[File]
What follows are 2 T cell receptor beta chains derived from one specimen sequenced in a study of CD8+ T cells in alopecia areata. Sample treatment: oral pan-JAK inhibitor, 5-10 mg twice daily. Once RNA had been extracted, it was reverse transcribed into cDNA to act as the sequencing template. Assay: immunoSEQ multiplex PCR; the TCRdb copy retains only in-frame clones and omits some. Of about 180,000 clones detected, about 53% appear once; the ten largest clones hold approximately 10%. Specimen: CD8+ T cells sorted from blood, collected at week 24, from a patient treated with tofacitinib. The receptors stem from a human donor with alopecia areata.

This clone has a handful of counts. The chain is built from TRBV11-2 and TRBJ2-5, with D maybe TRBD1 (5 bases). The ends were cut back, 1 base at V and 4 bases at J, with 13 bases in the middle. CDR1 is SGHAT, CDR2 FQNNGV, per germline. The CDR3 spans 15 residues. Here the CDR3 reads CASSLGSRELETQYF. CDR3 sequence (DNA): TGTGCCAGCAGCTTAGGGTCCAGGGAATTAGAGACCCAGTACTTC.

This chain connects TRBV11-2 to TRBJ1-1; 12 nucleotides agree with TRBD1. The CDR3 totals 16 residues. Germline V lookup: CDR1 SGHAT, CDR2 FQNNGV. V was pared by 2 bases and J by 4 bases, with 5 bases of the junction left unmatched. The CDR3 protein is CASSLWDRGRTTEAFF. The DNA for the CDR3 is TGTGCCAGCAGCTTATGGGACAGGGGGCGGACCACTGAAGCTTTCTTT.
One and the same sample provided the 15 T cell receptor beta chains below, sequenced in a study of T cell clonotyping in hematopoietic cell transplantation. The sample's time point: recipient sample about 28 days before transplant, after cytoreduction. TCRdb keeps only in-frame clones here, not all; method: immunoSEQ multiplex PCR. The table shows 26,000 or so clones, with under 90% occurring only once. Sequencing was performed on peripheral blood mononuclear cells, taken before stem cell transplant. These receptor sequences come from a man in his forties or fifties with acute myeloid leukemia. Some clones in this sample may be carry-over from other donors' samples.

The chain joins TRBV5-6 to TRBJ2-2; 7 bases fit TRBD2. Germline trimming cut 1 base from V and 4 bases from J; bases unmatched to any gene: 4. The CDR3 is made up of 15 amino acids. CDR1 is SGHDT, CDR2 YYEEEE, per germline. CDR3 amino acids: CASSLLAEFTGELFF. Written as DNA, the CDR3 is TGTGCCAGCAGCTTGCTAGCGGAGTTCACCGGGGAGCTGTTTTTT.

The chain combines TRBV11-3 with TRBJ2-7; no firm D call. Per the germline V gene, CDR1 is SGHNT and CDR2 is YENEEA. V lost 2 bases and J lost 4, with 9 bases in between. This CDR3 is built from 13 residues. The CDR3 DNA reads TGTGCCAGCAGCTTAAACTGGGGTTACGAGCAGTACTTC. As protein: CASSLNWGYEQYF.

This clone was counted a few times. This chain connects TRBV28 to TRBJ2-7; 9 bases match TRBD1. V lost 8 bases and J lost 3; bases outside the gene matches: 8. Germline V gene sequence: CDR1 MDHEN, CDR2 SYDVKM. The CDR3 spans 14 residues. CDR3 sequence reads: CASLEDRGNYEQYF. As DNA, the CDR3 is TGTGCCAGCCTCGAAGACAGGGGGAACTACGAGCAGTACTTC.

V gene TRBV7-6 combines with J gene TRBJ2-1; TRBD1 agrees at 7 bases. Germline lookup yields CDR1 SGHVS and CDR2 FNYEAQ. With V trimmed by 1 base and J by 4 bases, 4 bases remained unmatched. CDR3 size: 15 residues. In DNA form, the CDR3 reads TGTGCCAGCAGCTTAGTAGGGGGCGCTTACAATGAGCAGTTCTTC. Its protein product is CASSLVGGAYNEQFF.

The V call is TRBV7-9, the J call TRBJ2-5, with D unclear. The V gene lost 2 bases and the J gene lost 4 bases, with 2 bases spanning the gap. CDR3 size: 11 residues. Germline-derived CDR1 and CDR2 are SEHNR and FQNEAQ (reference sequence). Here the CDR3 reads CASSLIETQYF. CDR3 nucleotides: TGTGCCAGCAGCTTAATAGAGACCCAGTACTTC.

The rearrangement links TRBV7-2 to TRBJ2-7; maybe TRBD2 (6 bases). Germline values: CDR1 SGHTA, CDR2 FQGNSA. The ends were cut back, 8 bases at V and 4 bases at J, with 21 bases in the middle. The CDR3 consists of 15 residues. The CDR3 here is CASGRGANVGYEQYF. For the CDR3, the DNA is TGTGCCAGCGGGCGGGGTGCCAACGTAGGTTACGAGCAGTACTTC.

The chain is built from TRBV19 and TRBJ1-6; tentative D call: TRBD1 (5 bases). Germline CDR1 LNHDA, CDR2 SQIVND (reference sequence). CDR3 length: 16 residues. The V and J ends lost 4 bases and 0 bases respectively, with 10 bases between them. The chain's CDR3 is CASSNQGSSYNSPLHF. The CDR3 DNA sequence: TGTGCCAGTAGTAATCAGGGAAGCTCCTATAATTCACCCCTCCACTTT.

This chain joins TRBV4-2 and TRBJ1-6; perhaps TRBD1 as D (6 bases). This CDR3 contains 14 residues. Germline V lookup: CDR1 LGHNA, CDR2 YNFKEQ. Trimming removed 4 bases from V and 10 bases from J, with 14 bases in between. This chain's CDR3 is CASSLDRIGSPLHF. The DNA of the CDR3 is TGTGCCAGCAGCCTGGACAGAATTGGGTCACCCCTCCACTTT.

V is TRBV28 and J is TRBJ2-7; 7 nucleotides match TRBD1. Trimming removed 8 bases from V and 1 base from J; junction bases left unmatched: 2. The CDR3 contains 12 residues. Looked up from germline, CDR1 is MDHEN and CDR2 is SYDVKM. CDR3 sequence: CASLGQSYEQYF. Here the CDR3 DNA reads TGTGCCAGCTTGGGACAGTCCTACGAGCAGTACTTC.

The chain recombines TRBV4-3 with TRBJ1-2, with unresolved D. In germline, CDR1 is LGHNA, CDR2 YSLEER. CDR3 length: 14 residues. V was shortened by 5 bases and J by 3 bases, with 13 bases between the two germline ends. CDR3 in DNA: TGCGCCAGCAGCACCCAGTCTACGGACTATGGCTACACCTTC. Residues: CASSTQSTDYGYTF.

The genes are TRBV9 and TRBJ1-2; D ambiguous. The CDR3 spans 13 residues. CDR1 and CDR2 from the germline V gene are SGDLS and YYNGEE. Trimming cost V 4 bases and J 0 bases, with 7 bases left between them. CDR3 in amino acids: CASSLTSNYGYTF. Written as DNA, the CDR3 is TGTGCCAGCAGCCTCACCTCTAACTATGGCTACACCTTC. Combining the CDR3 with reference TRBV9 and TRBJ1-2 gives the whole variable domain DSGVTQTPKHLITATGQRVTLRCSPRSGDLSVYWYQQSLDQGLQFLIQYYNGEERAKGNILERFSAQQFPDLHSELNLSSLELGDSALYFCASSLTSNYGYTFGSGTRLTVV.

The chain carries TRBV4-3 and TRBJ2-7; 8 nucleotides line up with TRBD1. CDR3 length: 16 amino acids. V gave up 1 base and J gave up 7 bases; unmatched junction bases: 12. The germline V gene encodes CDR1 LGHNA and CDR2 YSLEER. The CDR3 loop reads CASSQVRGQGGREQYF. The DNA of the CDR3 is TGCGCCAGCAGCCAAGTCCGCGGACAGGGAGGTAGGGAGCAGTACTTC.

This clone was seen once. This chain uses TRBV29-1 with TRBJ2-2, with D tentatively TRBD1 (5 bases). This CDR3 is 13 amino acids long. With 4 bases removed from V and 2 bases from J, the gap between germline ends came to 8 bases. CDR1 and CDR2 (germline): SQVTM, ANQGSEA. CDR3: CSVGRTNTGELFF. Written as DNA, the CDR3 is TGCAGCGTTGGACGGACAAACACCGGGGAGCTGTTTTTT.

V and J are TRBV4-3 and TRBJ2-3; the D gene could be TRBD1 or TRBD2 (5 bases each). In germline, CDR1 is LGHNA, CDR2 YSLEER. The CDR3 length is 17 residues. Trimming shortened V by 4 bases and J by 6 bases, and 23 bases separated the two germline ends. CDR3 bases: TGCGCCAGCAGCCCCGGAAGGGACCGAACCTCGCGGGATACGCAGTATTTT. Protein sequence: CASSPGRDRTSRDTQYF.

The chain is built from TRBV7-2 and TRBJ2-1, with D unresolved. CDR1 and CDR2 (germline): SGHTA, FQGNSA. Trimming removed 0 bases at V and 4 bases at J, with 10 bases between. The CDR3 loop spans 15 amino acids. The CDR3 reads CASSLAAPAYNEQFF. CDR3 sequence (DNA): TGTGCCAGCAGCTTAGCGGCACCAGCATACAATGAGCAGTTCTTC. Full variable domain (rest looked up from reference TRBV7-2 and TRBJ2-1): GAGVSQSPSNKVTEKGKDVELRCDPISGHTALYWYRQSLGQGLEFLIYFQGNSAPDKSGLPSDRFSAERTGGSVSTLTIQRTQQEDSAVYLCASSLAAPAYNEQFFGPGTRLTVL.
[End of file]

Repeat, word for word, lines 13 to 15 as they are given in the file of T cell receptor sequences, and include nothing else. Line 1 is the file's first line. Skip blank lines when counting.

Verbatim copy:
V is TRBV28 and J is TRBJ2-7; 7 nucleotides match TRBD1. Trimming removed 8 bases from V and 1 base from J; junction bases left unmatched: 2. The CDR3 contains 12 residues. Looked up from germline, CDR1 is MDHEN and CDR2 is SYDVKM. CDR3 sequence: CASLGQSYEQYF. Here the CDR3 DNA reads TGTGCCAGCTTGGGACAGTCCTACGAGCAGTACTTC.

The chain recombines TRBV4-3 with TRBJ1-2, with unresolved D. In germline, CDR1 is LGHNA, CDR2 YSLEER. CDR3 length: 14 residues. V was shortened by 5 bases and J by 3 bases, with 13 bases between the two germline ends. CDR3 in DNA: TGCGCCAGCAGCACCCAGTCTACGGACTATGGCTACACCTTC. Residues: CASSTQSTDYGYTF.

The genes are TRBV9 and TRBJ1-2; D ambiguous. The CDR3 spans 13 residues. CDR1 and CDR2 from the germline V gene are SGDLS and YYNGEE. Trimming cost V 4 bases and J 0 bases, with 7 bases left between them. CDR3 in amino acids: CASSLTSNYGYTF. Written as DNA, the CDR3 is TGTGCCAGCAGCCTCACCTCTAACTATGGCTACACCTTC. Combining the CDR3 with reference TRBV9 and TRBJ1-2 gives the whole variable domain DSGVTQTPKHLITATGQRVTLRCSPRSGDLSVYWYQQSLDQGLQFLIQYYNGEERAKGNILERFSAQQFPDLHSELNLSSLELGDSALYFCASSLTSNYGYTFGSGTRLTVV.